Expertise in opening narrowed coronary arteries
Plaque can build up in your coronary arteries, causing them to narrow and reducing blood flow to areas of your body. We can place a small wire tube called a stent within the artery to keep it open and allow better blood flow.
Our Interventional Cardiology Program averages nearly 12,000 procedures annually, giving our doctors extensive experience in many cardiac catheterization procedures. We offer the latest minimally invasive approaches using new technologies to provide the most effective care.
You likely will be asked to not eat or drink before the procedure. Ask your doctor if you should take any current medications on the day of the procedure.
The doctor will insert an IV in your arm or hand, and you may be given fluids and blood-thinning medications. You will remain awake during the procedure but will receive a sedative to help you relax. We’ll monitor your heart with an electrocardiogram, which will be connected using small disks with wires placed on your chest. A local anesthetic will be injected in your wrist or groin to numb the area before the catheter, a small tube, is inserted into an artery.
Your doctor will use X-ray images to guide the catheter to the blockage in your coronary artery. A small amount of contrast dye may be injected to allow the blockage to appear more clearly in the images. A balloon angioplasty is performed during placement of the stent. The balloon at the end of the catheter carries the stent to the blockage. When the balloon is inflated, it pushes the plaque against the walls of the artery, and the stent is released into place. There may be some pain or discomfort while the balloon is inflated, but it should be relieved when the balloon deflates.
Depending on the number of blockages, the procedure may take several hours, and you may need to spend the night in the hospital for observation. After a few days, the tissue in your arteries will start to cover the stent. Your doctor will recommend anti-platelet medication to prevent blood clots from forming in the stent.
Coronary artery disease is the most common type of heart disease in the United States.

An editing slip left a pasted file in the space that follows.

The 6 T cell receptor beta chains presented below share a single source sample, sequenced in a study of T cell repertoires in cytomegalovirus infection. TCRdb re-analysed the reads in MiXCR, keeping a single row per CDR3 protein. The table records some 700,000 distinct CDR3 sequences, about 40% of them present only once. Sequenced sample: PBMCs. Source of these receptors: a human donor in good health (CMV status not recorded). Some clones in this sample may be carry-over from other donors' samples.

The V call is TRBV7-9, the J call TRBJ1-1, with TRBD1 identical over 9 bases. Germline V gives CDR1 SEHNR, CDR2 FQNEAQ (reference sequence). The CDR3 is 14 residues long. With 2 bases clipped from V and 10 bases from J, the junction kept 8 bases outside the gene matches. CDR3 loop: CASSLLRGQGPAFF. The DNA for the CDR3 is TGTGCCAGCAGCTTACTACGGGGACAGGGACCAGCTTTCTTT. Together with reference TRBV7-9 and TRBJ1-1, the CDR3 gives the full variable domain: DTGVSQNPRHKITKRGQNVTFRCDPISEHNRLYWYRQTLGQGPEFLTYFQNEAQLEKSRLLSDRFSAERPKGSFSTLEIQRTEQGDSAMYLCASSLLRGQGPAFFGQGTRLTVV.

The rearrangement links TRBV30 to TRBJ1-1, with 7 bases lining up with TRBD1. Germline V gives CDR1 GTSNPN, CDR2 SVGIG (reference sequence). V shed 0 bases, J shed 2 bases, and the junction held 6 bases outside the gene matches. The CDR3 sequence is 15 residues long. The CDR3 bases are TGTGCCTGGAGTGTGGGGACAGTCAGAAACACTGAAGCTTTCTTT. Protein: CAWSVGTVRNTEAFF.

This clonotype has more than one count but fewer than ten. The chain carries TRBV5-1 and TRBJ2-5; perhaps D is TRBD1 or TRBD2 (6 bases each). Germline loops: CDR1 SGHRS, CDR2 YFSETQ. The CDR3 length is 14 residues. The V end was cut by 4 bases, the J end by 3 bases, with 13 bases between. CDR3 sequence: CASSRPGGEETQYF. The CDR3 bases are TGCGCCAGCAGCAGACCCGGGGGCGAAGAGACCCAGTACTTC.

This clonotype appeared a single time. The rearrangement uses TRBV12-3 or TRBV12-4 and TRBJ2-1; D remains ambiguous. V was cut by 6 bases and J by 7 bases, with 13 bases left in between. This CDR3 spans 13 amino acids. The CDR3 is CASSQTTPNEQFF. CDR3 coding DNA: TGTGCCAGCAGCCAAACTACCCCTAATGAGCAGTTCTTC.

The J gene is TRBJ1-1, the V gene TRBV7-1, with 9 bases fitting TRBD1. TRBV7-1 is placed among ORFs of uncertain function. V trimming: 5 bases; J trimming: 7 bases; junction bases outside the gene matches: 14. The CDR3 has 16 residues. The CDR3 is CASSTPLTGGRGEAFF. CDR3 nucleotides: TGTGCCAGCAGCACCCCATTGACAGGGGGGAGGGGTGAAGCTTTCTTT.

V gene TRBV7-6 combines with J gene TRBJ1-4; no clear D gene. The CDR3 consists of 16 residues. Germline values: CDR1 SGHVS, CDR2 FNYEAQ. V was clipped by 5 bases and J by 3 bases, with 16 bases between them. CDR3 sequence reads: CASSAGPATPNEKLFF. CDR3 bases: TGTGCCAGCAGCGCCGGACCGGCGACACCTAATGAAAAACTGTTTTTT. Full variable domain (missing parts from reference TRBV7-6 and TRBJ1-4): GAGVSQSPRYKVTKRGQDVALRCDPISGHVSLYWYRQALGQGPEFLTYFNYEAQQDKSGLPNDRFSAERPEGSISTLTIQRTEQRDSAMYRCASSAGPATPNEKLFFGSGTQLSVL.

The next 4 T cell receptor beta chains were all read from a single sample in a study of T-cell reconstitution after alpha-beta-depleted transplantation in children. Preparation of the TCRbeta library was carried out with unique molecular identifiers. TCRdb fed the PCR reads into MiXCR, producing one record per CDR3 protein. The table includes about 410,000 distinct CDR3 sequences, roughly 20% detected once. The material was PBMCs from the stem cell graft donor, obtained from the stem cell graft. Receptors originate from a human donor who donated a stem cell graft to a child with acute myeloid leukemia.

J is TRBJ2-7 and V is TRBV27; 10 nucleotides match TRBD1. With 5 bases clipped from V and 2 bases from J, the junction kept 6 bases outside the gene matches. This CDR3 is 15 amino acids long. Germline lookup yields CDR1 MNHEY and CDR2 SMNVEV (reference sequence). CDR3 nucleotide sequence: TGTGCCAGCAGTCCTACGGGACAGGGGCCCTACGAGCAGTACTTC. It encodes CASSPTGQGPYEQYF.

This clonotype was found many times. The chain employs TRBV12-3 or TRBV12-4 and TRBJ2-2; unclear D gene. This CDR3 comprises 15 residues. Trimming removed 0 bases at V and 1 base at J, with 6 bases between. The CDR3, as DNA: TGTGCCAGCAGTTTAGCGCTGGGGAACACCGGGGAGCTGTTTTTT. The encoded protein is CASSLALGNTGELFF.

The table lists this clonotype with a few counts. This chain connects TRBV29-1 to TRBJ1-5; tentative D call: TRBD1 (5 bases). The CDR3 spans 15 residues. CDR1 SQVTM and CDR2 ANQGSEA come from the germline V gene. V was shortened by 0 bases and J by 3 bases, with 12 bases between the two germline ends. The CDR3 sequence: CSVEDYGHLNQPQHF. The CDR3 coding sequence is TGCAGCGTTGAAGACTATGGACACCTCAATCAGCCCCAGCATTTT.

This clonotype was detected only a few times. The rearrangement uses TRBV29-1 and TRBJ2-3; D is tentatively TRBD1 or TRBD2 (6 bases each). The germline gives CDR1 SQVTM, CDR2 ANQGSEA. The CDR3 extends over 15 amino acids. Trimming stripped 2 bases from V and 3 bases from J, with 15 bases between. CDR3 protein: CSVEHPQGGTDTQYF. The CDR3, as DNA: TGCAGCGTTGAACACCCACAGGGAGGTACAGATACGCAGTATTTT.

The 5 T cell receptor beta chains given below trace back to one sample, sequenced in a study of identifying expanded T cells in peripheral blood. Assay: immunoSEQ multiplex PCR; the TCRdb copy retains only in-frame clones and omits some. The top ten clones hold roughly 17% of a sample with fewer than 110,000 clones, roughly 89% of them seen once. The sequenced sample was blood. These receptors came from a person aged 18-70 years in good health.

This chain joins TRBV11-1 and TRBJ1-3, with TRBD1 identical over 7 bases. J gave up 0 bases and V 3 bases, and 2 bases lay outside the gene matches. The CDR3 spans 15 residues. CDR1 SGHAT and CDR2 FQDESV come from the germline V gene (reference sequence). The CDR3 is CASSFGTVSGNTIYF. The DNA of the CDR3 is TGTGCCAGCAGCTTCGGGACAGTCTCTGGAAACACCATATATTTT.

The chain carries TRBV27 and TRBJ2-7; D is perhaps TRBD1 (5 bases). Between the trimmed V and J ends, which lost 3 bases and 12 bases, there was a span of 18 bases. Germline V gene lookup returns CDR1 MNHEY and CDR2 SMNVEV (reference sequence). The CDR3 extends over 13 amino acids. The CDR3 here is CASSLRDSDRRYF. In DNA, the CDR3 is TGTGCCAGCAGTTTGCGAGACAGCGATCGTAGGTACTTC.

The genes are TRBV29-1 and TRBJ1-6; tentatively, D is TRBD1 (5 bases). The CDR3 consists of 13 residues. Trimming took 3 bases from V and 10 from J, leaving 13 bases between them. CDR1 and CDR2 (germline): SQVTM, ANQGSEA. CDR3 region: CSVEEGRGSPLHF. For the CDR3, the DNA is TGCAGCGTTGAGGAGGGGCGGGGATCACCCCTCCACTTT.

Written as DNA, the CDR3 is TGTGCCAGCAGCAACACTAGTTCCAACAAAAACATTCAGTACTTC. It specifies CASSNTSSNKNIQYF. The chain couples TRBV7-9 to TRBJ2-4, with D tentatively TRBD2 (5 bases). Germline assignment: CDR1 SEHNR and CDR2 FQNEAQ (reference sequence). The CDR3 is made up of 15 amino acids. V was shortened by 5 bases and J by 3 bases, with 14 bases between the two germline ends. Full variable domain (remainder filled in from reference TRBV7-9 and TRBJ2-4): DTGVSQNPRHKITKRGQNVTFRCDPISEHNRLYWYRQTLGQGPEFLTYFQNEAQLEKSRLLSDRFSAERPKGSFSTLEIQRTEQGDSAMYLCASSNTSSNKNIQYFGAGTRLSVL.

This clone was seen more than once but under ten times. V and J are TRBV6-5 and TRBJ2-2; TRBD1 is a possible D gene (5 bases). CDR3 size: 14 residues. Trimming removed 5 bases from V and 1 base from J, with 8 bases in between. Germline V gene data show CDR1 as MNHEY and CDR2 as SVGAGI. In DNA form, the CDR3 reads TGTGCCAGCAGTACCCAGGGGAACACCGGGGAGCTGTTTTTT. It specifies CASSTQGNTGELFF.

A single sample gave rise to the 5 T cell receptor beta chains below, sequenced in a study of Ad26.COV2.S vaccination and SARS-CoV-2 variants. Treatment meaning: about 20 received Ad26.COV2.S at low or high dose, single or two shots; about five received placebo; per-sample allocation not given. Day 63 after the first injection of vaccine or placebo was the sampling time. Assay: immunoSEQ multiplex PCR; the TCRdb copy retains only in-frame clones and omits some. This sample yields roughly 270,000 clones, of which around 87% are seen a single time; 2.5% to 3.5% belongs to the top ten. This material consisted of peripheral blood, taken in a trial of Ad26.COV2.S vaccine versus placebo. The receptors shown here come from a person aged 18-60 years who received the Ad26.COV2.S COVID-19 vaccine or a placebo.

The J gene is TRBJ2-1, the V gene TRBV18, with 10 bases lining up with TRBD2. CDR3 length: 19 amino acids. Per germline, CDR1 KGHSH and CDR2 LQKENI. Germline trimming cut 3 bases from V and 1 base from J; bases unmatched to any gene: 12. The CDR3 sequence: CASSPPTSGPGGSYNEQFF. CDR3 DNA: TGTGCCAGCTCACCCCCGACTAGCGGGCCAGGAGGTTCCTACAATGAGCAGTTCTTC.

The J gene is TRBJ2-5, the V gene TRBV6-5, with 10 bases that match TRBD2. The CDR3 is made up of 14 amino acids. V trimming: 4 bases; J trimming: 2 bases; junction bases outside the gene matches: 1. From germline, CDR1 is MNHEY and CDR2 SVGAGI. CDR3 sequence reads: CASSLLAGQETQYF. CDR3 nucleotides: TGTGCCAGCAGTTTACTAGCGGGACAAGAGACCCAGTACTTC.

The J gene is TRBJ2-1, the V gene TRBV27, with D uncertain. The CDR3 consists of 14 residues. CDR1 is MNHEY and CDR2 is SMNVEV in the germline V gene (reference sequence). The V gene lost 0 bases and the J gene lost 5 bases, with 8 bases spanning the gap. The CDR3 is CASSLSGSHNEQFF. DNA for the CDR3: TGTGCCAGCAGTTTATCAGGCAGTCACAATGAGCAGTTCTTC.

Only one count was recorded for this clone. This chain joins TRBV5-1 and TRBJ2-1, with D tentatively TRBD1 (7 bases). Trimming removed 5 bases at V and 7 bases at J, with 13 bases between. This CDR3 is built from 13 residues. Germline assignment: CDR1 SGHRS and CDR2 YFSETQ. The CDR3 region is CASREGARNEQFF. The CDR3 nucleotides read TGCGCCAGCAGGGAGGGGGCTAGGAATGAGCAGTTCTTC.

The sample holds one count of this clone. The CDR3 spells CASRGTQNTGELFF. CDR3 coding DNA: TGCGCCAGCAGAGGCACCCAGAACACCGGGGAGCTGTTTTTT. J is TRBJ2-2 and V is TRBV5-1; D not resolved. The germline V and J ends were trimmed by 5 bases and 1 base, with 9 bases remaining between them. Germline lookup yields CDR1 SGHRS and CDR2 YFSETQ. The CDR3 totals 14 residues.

Kawasaki disease is a rare condition that causes inflammation of the blood vessels and can result in heart disease.
Spontaneous coronary artery dissection is a tear in the layers of tissue of the coronary artery. Blood can collect between these layers, causing a blockage of blood flow to the heart.
Cardiac catheterization is a minimally invasive way to diagnose and treat a variety of heart and vascular conditions by guiding thin, flexible tubes called catheters through blood vessels to problem areas.
The cardiac computed tomography scan, or cardiac CT, uses X-rays to create three-dimensional images of your heart and blood vessels.
An echocardiogram uses high-frequency sound waves to create images of your heart.
An electrocardiogram, also known as an ECG, measures the heart’s electrical activity.
Fractional flow reserve, also known as FFR, is a measurement of how well blood can flow through the coronary arteries. Narrowing or blockages in these arteries can lead to a heart attack without treatment.
Stress tests are used to assess how your heart works during physical activity. There are several types of stress tests, including treadmill or bike stress tests, nuclear stress tests, stress echocardiograms, and chemically induced stress tests.
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201 E. University Pkwy. Baltimore, MD 21218
9000 Franklin Square Dr Baltimore, MD 21237
110 Irving St. NW Washington, DC 20010
Have questions for our heart and vascular specialists? Email us at AskMHVI@medstar.net